Bob Cicconi, Shop Manager
Cicconi Auto Body
First, the fact that color variance decks are available indicates that the colors of many vehicles in the field drift from the factory standards. I sold autobody/refinishing supplies for 20 years and worked with paint manufacturers to develop blendable matches for numerous colors. It was necessary to tint the color, spray it out, compare it to the vehicle and repeat the process as necessary until a blendable match was obtained. Painters must use the same procedures to ensure a blendable match.
Second, even if a particular color has several variants, each one must still be mixed, sprayed on a test panel and compared to the vehicle being repaired to determine which variant is the closest match. ADP’s database only includes the initial test/tint cycle in its refinish setup time, and Mitchell doesn’t include tinting or spraying test panels in its times at all.
It’s therefore necessary to include time to tint a color in addition to blending adjacent panels for proper color match. Even basic colors (such as blacks or whites) have subtle casts to them and require careful mixing, tinting and blending to avoid stark contrasts. Tinted basecoats and tri-stage colors (pearls and tinted clears) make the preparation of let-down panels, tinting and blending a necessity in almost every refinish situation.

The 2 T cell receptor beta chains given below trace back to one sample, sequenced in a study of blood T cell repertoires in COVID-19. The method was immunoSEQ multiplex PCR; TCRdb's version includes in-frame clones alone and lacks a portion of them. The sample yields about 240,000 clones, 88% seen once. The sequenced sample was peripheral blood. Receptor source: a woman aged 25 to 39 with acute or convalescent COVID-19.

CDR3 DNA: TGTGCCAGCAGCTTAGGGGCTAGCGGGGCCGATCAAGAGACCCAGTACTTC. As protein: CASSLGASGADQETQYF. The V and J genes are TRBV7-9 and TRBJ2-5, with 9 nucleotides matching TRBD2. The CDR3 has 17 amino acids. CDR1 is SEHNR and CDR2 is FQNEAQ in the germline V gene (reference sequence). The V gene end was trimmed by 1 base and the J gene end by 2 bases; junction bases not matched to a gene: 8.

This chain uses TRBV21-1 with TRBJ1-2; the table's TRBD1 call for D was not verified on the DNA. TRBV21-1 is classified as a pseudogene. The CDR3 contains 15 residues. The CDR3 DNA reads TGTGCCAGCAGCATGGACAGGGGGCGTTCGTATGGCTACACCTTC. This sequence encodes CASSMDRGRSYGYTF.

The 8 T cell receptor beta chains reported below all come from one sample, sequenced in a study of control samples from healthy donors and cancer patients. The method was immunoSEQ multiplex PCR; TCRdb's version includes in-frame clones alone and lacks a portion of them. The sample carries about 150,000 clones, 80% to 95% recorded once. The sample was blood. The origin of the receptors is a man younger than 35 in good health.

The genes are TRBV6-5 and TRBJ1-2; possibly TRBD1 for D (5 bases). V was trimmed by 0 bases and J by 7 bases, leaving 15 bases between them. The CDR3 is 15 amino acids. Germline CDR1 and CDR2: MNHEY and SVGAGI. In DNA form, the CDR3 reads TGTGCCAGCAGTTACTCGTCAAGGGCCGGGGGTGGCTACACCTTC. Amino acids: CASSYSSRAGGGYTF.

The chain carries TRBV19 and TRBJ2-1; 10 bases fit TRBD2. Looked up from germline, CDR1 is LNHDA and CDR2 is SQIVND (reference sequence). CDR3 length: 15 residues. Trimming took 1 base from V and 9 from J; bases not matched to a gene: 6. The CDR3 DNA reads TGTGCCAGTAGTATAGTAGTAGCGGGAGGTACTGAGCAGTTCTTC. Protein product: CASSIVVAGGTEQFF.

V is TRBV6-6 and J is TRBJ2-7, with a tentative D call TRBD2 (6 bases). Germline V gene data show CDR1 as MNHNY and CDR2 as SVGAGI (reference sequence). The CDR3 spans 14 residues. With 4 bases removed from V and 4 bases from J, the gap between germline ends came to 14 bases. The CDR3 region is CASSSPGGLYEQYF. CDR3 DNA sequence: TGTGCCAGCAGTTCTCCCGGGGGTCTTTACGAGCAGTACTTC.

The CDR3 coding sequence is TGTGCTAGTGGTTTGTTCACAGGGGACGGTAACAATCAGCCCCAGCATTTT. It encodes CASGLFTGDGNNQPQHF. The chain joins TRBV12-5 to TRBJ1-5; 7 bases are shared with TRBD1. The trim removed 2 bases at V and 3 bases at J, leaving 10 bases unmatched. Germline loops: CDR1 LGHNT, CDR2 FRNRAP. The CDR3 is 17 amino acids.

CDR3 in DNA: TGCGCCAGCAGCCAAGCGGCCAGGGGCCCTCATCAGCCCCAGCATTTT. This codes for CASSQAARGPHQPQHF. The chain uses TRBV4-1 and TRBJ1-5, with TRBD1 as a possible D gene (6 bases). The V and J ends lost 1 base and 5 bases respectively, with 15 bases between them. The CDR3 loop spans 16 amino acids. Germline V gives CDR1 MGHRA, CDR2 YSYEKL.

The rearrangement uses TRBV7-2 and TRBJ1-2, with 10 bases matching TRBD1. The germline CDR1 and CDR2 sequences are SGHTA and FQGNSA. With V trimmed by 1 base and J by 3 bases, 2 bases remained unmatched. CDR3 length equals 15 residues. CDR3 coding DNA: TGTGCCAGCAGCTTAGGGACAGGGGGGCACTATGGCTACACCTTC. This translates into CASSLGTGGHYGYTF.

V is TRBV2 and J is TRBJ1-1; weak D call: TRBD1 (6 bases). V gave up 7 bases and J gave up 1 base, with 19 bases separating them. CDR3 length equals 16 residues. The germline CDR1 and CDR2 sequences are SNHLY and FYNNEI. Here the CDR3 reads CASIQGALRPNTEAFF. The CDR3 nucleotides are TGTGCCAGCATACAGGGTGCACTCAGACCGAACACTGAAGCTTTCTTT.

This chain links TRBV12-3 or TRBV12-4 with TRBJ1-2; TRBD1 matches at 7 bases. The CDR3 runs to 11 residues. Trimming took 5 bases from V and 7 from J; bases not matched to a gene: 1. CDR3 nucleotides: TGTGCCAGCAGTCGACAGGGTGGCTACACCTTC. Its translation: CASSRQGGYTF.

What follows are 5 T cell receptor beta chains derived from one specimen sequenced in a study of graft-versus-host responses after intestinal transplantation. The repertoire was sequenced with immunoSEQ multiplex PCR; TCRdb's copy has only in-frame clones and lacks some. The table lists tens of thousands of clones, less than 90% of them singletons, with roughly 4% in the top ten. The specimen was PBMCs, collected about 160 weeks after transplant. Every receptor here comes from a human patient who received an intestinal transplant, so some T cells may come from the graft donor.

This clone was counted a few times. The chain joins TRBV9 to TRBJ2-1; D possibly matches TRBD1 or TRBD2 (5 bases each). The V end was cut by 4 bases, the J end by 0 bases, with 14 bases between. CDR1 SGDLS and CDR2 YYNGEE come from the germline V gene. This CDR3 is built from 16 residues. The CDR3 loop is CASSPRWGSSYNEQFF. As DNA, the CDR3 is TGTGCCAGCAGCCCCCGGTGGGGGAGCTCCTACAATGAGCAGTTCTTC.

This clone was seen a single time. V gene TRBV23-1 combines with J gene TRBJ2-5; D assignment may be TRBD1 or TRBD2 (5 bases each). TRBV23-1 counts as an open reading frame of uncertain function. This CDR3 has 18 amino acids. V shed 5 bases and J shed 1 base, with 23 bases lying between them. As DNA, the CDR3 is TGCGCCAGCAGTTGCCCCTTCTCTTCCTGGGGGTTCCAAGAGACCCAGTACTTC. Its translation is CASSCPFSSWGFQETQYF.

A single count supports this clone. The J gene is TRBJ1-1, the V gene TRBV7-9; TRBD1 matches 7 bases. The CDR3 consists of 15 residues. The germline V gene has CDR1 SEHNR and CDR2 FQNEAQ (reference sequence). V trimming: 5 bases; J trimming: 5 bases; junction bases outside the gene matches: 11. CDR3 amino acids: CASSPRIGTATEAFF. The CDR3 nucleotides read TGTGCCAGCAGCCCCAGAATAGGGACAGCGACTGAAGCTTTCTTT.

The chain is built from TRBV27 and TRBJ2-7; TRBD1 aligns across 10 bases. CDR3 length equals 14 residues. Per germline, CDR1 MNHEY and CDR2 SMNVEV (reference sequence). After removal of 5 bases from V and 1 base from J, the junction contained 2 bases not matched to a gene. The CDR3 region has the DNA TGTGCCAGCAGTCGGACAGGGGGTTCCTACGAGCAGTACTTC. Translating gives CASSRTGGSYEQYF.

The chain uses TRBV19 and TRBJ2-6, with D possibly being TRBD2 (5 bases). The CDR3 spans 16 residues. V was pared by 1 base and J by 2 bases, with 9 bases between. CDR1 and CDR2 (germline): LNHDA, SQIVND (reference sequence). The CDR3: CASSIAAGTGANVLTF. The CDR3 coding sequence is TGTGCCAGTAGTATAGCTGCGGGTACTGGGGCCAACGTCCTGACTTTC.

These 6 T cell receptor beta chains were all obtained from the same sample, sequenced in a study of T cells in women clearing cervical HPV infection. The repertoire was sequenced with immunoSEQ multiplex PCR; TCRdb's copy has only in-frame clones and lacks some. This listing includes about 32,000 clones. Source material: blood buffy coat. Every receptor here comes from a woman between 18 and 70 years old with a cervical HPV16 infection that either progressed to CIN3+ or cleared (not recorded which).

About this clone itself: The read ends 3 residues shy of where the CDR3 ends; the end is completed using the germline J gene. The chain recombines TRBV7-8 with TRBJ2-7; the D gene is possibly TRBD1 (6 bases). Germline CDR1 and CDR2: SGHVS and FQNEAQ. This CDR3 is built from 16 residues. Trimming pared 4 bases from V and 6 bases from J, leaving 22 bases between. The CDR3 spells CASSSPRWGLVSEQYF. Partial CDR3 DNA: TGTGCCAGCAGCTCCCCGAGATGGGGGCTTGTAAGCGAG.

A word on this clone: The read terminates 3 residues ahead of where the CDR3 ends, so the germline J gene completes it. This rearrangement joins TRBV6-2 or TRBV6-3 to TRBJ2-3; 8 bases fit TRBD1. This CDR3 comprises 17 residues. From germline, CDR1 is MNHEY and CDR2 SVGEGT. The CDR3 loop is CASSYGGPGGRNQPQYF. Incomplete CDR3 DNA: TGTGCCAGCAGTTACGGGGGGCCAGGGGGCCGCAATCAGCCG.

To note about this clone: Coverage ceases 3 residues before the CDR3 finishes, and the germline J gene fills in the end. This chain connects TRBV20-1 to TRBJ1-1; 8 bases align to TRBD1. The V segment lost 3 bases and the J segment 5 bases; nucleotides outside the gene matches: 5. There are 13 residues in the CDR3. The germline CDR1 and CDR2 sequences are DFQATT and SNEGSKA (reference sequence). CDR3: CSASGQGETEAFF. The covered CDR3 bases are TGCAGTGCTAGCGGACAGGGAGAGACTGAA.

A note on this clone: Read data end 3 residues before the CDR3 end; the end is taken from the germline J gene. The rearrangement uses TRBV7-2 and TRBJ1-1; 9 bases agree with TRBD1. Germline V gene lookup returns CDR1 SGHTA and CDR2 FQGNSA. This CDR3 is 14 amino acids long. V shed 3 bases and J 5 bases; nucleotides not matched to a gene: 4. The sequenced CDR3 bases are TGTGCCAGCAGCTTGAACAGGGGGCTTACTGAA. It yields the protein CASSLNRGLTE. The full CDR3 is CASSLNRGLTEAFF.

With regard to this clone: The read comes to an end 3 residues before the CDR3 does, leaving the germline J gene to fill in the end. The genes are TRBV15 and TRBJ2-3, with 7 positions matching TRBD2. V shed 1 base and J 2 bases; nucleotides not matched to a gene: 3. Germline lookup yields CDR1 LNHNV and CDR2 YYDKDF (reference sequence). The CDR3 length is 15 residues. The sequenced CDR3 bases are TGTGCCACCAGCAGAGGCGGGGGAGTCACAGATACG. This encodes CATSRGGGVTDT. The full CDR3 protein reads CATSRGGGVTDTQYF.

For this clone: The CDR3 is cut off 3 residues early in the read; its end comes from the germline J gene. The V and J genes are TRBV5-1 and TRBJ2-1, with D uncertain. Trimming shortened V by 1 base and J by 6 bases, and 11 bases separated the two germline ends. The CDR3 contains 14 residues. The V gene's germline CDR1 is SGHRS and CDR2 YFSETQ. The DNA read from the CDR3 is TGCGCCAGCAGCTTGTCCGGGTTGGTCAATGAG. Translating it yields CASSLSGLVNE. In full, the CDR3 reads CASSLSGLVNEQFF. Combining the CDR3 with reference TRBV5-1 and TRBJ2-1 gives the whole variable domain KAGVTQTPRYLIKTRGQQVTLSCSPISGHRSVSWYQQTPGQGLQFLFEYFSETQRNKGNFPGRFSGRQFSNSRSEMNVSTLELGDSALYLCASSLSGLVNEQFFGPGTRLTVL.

It’s perfectly legitimate to include both tinting and blending procedures when necessary.
Bob MacCargar, Owner
C&G Paint, Body & RV
I have to wonder what’s on the minds of those who would think that an insurance company should pay for BOTH tint and blend on the same estimate.
First, there are so very few left in this trade who would even know how to tint if necessary. While I know there must be some technicians with the talent, it’s truly a “dying” art.
With the available color variance decks from the better paint companies, I haven’t seen a color that wasn’t a blendable match in many years. I’ve been painting (on and off) for 40 years and consider myself pretty darn sharp when it comes to getting the needed operations to complete a proper repair.
Asking for an operation that clearly isn’t going to be performed just helps us, as an industry, lose our credibility.
I hope that body shop managers and owners have the good sense to concentrate on getting paid for the truly necessary procedures and not for an operation (in this case, a combination of two operations that becomes sort of redundant) that not one in 100 painters is going to
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